After all if Typhoon and Rafale allegedly have plans to move from what is speculated to be at scale f or g, to scale h by 2030 or so, then what exactly stops the flanker or the J-10 series from moving up the scale from wherever the J-10b, Su-27sm, Su-34 were at? I'm going to speculate the more modern Chinese and Russian 4th gens are higher than the Su-34 so not far behind the European fighters if at all.

All this is to say nothing of their latest fighters; Su-57 and J-20.

I'm also curious why many online seem to consider SAAB's EW and data management in such high regard while many also like to bash the compact Swedish fighter. The F-16 forum is divided but no one seems to have info outside of some NATO exercises where the Gripen managed to sneak itself into surprising positions without being detected. Courtesy of smaller RCS, terrain usage, and good jammers I'm guessing? But are the Swedes truly at the forefront of EW and sensor fusion? even when compared to the rest of NATO's big players?
 
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ougoah

Captain
Registered Member
Should also be said that it's possible Chinese developers are truly actually still about 10 years behind on the sensor fusion componentry while emphasising and prioritising other areas like radar. In a zero sum game where every decision has an opportunity cost, fighters like the J-10C and J-16 feature AESA radars and have for many years while NATO airforce Typhoons and Rafale have only just received their AESAs if I'm correct in assuming they have. I'm aware of AESAs for these fighters having been made available recently. It's entirely natural for available technologies to not have reached older units waiting for upgrades if their airforces will ever bother to upgrade them. So J-10B using an archaic databus doesn't surprise me if the information is even true.

If the J-10B still uses older databuses like ones on Tornado and Sea Harrier, its overall sensor fusion is obviously lacking compared to 2019 NATO fighters. Then again the J-10A came out a bit late but represents a solid step forward for Chinese military aviation industry. Variants developed from the A model were all playing catch up with the C variant finally being able to stand toe to toe with the best in its class. At least on paper and based on limited pieces of information glued together with speculation.
 
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Brumby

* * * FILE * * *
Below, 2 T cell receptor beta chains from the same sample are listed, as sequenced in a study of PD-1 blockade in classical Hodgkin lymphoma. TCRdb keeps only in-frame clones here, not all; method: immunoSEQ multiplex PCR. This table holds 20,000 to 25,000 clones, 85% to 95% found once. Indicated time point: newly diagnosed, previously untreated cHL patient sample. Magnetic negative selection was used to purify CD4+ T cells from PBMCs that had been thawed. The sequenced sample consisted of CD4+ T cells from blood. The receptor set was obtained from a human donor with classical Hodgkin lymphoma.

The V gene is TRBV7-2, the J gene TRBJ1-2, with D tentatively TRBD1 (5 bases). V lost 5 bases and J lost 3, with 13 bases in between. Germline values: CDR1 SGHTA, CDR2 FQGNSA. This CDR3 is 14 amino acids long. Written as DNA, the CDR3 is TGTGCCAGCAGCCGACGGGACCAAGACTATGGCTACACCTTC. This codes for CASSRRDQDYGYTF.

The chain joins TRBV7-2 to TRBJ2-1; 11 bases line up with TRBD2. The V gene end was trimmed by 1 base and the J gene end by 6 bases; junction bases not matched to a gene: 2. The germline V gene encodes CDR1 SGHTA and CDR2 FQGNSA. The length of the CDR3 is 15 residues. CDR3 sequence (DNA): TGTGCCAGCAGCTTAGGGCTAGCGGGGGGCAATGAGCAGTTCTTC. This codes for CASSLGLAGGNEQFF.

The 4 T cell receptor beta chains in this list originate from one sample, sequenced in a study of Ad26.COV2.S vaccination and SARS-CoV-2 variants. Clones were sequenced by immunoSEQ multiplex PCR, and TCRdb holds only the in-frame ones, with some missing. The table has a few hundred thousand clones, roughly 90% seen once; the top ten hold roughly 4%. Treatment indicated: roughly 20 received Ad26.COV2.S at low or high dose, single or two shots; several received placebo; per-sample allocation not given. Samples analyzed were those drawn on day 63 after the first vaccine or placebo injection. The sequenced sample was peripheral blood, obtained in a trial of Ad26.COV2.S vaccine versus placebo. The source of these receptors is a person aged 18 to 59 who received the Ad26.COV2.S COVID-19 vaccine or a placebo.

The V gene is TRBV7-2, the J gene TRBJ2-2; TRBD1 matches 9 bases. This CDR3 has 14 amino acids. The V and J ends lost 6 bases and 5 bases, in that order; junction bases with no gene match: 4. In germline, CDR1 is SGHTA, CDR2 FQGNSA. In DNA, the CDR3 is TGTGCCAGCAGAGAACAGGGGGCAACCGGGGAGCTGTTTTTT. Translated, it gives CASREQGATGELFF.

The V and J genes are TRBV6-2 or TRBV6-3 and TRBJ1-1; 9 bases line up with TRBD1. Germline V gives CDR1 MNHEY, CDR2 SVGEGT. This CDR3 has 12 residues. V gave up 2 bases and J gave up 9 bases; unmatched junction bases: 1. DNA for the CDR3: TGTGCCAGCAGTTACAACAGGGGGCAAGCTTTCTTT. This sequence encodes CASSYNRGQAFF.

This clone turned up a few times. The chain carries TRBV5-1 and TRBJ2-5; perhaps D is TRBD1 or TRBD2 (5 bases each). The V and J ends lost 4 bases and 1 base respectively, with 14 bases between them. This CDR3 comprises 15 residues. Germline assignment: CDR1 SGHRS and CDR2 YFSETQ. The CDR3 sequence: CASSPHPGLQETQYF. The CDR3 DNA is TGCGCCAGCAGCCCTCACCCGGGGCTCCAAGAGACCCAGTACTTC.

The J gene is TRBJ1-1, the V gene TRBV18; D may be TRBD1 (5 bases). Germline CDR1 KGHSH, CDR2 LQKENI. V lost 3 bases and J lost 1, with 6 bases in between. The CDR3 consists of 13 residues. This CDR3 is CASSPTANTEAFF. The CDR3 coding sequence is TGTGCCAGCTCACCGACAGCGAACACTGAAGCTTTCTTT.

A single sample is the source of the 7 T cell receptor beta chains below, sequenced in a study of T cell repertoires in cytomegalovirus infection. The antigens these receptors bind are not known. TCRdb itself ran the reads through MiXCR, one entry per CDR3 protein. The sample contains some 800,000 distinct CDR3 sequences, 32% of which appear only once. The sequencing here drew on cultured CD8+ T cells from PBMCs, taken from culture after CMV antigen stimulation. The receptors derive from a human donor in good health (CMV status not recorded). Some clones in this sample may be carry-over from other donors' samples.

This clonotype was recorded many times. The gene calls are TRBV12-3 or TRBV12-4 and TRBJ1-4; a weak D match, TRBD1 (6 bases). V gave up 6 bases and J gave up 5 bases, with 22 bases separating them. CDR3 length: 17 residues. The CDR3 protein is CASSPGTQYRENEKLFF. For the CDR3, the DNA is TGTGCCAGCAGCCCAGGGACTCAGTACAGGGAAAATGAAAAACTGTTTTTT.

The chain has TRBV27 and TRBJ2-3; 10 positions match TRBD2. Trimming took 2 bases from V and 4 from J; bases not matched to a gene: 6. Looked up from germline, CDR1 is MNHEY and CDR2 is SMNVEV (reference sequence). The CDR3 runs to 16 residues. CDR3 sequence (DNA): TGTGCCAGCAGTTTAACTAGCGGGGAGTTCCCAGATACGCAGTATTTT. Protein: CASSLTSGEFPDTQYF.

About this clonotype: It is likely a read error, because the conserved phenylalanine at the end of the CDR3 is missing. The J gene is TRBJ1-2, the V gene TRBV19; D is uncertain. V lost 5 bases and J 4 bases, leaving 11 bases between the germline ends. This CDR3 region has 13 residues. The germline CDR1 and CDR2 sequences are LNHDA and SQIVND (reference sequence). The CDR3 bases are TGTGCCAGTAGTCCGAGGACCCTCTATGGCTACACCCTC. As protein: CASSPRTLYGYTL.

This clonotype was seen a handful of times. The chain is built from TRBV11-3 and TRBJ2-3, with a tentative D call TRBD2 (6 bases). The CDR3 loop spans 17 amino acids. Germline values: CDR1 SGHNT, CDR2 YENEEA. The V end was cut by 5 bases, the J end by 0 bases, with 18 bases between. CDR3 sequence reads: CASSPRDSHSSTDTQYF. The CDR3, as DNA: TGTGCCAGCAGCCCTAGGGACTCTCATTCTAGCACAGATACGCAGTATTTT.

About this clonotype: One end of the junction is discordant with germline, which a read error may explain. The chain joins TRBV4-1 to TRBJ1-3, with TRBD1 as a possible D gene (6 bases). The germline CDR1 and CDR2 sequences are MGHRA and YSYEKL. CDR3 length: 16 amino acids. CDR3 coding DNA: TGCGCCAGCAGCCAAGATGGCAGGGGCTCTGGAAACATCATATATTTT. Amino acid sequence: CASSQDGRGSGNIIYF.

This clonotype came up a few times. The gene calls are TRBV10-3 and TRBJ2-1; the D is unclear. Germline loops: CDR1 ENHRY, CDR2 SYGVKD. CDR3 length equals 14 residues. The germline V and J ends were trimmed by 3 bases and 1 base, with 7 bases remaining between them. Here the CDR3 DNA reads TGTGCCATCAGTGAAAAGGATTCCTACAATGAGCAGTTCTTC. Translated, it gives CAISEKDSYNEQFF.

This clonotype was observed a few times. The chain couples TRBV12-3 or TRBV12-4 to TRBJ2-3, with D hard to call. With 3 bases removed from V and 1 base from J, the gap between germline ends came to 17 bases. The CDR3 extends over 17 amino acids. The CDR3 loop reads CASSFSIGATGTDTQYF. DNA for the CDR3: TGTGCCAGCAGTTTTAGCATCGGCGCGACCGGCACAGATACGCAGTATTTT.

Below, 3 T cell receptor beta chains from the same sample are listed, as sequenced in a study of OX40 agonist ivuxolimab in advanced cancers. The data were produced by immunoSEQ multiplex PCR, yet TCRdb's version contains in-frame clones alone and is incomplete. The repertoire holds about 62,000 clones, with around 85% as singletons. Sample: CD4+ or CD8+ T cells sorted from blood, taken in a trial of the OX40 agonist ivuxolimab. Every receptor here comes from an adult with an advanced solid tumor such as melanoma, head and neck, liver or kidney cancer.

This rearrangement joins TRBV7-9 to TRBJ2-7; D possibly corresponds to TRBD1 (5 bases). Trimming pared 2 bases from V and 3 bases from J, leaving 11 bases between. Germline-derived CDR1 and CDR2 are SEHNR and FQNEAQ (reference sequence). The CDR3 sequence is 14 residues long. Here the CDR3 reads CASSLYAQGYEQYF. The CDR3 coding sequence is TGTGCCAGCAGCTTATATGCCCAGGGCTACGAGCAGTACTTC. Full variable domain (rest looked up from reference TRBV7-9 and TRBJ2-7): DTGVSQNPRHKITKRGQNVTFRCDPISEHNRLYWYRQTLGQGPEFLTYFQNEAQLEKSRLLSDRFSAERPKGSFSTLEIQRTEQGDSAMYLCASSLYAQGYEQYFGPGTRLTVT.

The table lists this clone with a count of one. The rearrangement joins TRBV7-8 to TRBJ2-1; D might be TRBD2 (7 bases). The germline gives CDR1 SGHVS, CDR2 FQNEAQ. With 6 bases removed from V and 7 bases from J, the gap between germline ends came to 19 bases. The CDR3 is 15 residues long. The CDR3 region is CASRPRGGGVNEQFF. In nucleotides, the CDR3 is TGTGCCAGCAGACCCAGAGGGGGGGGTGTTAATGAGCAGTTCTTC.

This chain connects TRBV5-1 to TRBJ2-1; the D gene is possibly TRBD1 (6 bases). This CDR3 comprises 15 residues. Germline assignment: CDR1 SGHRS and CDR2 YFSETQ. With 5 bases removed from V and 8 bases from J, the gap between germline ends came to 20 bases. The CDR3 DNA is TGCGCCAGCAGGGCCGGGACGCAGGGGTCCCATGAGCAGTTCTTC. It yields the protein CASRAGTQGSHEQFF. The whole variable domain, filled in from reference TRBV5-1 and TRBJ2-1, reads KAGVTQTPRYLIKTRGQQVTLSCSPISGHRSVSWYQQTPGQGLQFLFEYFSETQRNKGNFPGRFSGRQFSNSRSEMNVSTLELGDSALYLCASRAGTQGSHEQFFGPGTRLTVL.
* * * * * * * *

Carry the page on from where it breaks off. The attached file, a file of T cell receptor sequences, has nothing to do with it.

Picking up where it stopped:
Major
you suggest Su-34 has DRFM but lacks interferometric abilities.
No. I said the SU-34 has at least DRFM but because I don't know whether it includes interferometer I cannot say either way. That said, the SU-34 likely being the default SEAD/DEAD platform in Russia's inventory would warrant such a capability. It would be a case of funding priority rather than a technology hurdle.

If this public information is accurate, then it's fair to say Russian fighters at least do feature components that are conducive towards what NATO defines as sensor fusion?
The case for whether to incorporate sensor fusion for Russia or for China is rather independent to that of Nato. The main driver for sensor fusion is to enhance situational awareness for the pilot.In a pre-sensor fusion environment, sensor information are displayed separately in the pilot's cockpit This was a significant workload on the pilot assessing threat information as they come through from different screens ..

upload_2019-11-16_17-13-32.png

Fusing the different sensor tracks onto a single display relief the pilot to concentrate on the important matters.

upload_2019-11-16_17-22-40.png

I'm not sure why sensor fusion cannot also be modified for an older plane. I understand how it is worked into the design more effectively if planned from the start but this doesn't preclude modifying an existing older design with upgraded sensor fusion. It's a matter of find space and miniaturising the components. This could be anything between impossible and being an achievable task. I'd admit I wouldn't have a clue though but to think PLAAF and RuAF would continue to buy 70s designed fighter in 2019 shows that external frame doesn't restrict internal upgrades. I know new fittings isn't a simple matter but also doubt either of these airforces are comfortable flying and buying fighters without competitive sensor fusion when their industries have newer designs and can work on different designs if sensor fusion must be baked in from the planning stage. Seems like a very important aspect to ignore.

After all if Typhoon and Rafale allegedly have plans to move from what is speculated to be at scale f or g, to scale h by 2030 or so, then what exactly stops the flanker or the J-10 series from moving up the scale from wherever the J-10b, Su-27sm, Su-34 were at? I'm going to speculate the more modern Chinese and Russian 4th gens are higher than the Su-34 so not far behind the European fighters if at all.